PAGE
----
Since Beaglebone Black(BBB) internal memory is limited to 4GB and further more, 3.5 GB is already allocated to system and other process. Hence for us to install new modules/programs very less space is left. So it is good idea to use 8/16 GB SD card instead. We can boot from SD card and use the left over space in card to install other modules and programs.

 

To enable this feature, we must format, partition, resize the SD card. Please follow below steps to achieve this:

1) Format the 8 GB card using SD Formatter tool

2) Download the latest Beaglebone image from: http://beagleboard.org/latest-images

3) This image will be a zip file that MUST BE unzipped using 7-Zip tool.

    Get it here: http://www.7-zip.org/download.html

4) Once image file is unzipped, burn this image to the formatted SD card using Win32DiskImager utility.

    Get it here: https://win32-disk-imager.en.uptodown.com/windows

5) Plug the SD card to BBB, keep pressing the boot button and then power on. Remove the hold from boot button when you see all the USR LEDs are lit. This step will allow BBB to boot up from SD card than the eMMC flash

6) Once boot is over, you can verify that the root file system is the SD card now by using below command (first switch to root user using su - root):

root@beaglebone:~# df -h /

Filesystem      Size Used Avail Use% Mounted on

  /dev/mmcblk0p1  3.3G 2.8G  296M  91% /

 

You can see /dev/mmcblk0p1 (i.e. SD card) is mounted on root i.e. ‘\’ . But the space is shown as ~4GB only while our SD card is 8GB. To get the full space, we now need to do the partitioning and resizing. Follow below steps to do this (first switch to root user using su - root):

root@beaglebone:~# sudo fdisk /dev/mmcblk0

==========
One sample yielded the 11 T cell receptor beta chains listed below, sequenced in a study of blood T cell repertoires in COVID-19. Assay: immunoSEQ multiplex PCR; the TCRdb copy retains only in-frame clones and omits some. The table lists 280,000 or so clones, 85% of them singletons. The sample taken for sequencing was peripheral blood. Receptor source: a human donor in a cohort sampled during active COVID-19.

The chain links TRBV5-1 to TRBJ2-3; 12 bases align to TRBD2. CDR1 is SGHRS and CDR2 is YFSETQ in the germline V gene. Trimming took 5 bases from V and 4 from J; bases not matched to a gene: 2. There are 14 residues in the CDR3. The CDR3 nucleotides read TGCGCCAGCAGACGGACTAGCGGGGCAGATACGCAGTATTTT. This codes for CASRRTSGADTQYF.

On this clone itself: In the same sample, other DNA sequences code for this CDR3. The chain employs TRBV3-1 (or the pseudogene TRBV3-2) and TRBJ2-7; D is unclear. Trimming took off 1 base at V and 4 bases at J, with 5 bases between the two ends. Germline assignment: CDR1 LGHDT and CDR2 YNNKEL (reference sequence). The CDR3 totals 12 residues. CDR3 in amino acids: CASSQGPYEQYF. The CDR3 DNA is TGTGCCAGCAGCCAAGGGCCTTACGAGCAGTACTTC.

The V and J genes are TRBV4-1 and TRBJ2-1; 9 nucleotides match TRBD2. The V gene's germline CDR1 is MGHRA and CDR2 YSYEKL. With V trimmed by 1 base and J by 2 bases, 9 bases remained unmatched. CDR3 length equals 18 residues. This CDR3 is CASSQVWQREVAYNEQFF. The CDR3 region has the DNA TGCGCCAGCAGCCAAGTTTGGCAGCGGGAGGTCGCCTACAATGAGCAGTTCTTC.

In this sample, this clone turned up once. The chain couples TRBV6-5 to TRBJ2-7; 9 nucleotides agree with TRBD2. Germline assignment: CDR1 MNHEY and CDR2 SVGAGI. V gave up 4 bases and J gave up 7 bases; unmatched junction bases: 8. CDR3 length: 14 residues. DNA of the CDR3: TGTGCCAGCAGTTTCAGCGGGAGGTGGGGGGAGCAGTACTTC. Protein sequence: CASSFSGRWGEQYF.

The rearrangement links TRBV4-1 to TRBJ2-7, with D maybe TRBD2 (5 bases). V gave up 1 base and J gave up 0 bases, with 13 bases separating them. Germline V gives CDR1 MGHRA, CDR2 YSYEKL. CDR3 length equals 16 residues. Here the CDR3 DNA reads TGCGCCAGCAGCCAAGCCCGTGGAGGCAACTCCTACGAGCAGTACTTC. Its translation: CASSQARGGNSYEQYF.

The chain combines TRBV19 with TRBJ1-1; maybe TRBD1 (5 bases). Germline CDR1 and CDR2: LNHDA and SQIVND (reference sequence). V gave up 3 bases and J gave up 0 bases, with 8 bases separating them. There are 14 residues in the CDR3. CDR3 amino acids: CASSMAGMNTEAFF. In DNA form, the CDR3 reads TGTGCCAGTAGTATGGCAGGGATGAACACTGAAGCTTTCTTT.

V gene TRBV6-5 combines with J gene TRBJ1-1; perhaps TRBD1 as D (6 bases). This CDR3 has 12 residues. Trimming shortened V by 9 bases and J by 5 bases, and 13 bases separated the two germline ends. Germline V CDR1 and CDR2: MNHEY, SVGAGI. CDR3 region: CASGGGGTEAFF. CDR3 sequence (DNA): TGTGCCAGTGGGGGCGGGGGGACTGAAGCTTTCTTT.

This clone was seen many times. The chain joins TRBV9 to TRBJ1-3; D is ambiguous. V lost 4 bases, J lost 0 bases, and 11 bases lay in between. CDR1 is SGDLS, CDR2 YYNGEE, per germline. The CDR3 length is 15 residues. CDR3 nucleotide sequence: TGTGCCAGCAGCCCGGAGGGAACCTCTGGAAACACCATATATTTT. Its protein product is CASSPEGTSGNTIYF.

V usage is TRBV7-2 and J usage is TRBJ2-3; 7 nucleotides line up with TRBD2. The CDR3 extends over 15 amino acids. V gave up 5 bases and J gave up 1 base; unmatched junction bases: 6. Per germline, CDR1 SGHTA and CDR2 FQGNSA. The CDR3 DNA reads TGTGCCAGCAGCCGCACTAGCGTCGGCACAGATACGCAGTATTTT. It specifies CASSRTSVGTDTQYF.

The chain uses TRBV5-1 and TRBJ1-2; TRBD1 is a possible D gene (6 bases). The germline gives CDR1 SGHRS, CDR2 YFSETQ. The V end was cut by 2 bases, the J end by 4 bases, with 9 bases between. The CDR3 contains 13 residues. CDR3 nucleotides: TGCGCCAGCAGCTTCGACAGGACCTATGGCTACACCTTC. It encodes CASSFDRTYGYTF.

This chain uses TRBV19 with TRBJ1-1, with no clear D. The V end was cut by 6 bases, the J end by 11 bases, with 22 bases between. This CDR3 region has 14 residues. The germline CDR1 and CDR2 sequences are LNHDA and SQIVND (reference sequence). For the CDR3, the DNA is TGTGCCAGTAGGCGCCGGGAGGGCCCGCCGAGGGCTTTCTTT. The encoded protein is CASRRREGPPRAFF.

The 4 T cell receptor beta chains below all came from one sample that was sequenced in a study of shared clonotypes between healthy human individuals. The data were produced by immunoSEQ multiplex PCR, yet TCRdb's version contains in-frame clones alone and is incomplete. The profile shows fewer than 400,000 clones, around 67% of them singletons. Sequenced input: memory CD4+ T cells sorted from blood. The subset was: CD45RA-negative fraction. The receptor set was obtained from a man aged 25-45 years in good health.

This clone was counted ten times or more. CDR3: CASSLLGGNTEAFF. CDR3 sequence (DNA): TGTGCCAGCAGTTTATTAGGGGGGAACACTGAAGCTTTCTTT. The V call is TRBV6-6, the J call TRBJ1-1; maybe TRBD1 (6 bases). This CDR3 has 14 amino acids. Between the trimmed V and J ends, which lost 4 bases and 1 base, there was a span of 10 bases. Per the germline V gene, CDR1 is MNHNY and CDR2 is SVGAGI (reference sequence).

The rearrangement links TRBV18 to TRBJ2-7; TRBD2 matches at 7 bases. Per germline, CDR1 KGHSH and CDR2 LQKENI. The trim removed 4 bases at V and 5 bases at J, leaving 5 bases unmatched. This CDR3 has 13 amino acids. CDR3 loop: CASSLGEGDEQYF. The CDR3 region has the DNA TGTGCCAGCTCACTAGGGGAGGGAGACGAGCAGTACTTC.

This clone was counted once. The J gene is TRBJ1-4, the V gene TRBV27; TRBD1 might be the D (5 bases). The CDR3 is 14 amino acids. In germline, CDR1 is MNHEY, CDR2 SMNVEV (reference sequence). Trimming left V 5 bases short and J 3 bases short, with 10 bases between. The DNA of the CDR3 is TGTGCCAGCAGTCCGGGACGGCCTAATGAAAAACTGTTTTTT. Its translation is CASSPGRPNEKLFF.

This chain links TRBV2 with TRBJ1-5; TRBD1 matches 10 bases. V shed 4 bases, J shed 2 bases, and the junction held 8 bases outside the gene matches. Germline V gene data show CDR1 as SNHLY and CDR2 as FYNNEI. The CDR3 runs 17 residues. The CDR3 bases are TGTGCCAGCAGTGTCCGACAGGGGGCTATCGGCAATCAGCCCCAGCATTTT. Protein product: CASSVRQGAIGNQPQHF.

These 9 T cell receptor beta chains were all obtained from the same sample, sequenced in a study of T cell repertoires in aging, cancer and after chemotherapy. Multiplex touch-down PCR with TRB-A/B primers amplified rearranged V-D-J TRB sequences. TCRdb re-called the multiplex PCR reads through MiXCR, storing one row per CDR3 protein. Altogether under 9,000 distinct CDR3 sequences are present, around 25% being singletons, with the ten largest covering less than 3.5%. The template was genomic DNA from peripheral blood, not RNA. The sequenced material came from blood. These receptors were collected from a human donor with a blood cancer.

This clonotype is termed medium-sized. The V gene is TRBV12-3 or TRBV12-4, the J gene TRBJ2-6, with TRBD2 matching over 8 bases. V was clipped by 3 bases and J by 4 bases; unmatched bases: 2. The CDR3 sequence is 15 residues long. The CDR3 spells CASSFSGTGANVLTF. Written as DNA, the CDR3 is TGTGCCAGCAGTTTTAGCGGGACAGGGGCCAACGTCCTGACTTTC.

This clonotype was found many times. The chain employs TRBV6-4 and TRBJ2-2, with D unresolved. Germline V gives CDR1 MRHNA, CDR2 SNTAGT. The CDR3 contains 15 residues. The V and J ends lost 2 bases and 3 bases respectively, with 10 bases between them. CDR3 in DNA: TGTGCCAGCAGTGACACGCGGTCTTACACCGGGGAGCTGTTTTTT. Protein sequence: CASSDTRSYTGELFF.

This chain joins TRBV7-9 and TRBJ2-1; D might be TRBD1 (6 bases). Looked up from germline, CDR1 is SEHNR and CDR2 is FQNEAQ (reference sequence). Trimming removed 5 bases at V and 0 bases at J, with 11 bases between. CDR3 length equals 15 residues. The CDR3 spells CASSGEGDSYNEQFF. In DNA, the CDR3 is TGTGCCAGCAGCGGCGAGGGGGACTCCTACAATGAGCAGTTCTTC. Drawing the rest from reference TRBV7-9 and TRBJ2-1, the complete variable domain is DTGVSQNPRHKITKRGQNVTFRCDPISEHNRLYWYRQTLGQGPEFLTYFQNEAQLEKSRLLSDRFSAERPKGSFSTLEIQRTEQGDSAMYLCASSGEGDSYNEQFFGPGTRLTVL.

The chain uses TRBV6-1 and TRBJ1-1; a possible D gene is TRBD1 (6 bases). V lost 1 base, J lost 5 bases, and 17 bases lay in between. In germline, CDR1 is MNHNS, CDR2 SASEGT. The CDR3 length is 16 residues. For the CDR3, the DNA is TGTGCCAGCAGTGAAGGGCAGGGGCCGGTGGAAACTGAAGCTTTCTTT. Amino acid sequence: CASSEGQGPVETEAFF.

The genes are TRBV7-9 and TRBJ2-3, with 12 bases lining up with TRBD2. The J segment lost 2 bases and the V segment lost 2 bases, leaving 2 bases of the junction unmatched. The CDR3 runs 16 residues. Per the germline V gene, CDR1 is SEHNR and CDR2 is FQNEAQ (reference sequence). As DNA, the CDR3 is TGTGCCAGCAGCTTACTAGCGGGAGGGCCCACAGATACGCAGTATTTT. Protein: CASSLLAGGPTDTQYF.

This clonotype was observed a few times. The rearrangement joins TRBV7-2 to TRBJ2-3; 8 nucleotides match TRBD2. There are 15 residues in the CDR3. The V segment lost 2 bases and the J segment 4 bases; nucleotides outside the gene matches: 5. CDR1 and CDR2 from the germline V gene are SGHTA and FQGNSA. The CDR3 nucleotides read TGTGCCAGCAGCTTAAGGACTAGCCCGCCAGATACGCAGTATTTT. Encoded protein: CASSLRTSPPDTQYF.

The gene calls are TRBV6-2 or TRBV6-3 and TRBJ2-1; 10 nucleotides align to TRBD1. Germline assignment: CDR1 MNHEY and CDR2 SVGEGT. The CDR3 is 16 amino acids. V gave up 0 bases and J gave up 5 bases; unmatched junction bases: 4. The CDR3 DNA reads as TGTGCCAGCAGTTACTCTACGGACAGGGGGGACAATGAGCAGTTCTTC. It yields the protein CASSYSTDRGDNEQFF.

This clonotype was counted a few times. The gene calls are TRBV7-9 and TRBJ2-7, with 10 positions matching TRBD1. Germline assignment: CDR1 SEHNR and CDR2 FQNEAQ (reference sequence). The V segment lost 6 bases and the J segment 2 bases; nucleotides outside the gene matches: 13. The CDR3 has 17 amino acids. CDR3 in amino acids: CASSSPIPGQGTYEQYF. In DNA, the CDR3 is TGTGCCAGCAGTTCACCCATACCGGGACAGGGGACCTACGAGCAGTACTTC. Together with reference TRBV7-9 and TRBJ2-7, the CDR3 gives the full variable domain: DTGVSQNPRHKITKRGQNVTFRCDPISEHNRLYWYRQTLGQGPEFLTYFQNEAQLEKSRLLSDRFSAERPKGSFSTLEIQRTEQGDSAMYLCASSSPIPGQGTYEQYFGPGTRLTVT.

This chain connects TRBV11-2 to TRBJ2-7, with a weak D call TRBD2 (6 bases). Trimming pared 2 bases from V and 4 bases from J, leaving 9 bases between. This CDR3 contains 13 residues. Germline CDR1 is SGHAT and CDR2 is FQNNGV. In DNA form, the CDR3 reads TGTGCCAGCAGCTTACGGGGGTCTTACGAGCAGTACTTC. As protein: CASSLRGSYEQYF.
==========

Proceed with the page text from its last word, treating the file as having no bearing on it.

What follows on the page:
This will start the fdisk utility. Below are the steps for this utility. Please note the bold magneta text that we need to input when prompted by the utility.

 

Welcome to fdisk (util-linux 2.25.2).

Changes will remain in memory only, until you decide to write them.

Be careful before using the write command.

 

     Command (m for help): p        // to print the status

Disk /dev/mmcblk0: 7.4 GiB, 7948206080 bytes, 15523840 sectors

Units: sectors of 1 * 512 = 512 bytes

Sector size (logical/physical): 512 bytes / 512 bytes

I/O size (minimum/optimal): 512 bytes / 512 bytes

Disklabel type: dos

Disk identifier: 0xca52207f

 

Device         Boot Start     End Sectors  Size Id Type

/dev/mmcblk0p1 *     8192 6963199 6955008  3.3G 83 Linux

 

     Command (m for help): d        //to delete the partition

Selected partition 1

Partition 1 has been deleted.

 

     Command (m for help): n        // to create new the partition

Partition type

   p primary (0 primary, 0 extended, 4 free)

   e extended (container for logical partitions)

    

     Select (default p): p        // ‘p’ for the primary partition

Partition number (1-4, default 1):

 

First sector (2048-15523839, default 2048): 8192        // the ‘Start’ sector. See the result ot ‘p’ at the very begining

Last sector, +sectors or +size{K,M,G,T,P} (8192-15523839, default 15523839):

 

Created a new partition 1 of type 'Linux' and of size 7.4 GiB.

 

     Command (m for help): p        // to print the status

Disk /dev/mmcblk0: 7.4 GiB, 7948206080 bytes, 15523840 sectors

Units: sectors of 1 * 512 = 512 bytes

Sector size (logical/physical): 512 bytes / 512 bytes

I/O size (minimum/optimal): 512 bytes / 512 bytes

Disklabel type: dos

Disk identifier: 0xca52207f

 

Device         Boot Start      End Sectors  Size Id Type

/dev/mmcblk0p1       8192 15523839 15515648  7.4G 83 Linux

 

     Command (m for help): w        // to save and quit the fdisk utility

The partition table has been altered.

Calling ioctl() to re-read partition table.

Re-reading the partition table failed.: Device or resource busy

 

The kernel still uses the old table. The new table will be used at the next reboot or after you run partprobe(8) or kpartx(8).

 

NOTE: You might receive the above error message in red. For this, you need to run below commands:

sudo partprobe

 

Now the partition has been created and only thing remaining is to resize it. Use below command for this:

sudo resize2fs /dev/mmcblk0p1

 

And you will see the output like below:

 

resize2fs 1.43 (17-May-2016)

Filesystem at /dev/mmcblk0p1 is mounted on /; on-line resizing required

old_desc_blocks = 1, new_desc_blocks = 1

The filesystem on /dev/mmcblk0p1 is now 1939456 (4k) blocks long.

 

Now recheck below command:

df -h|grep '/dev/mmcblk0\|Avail'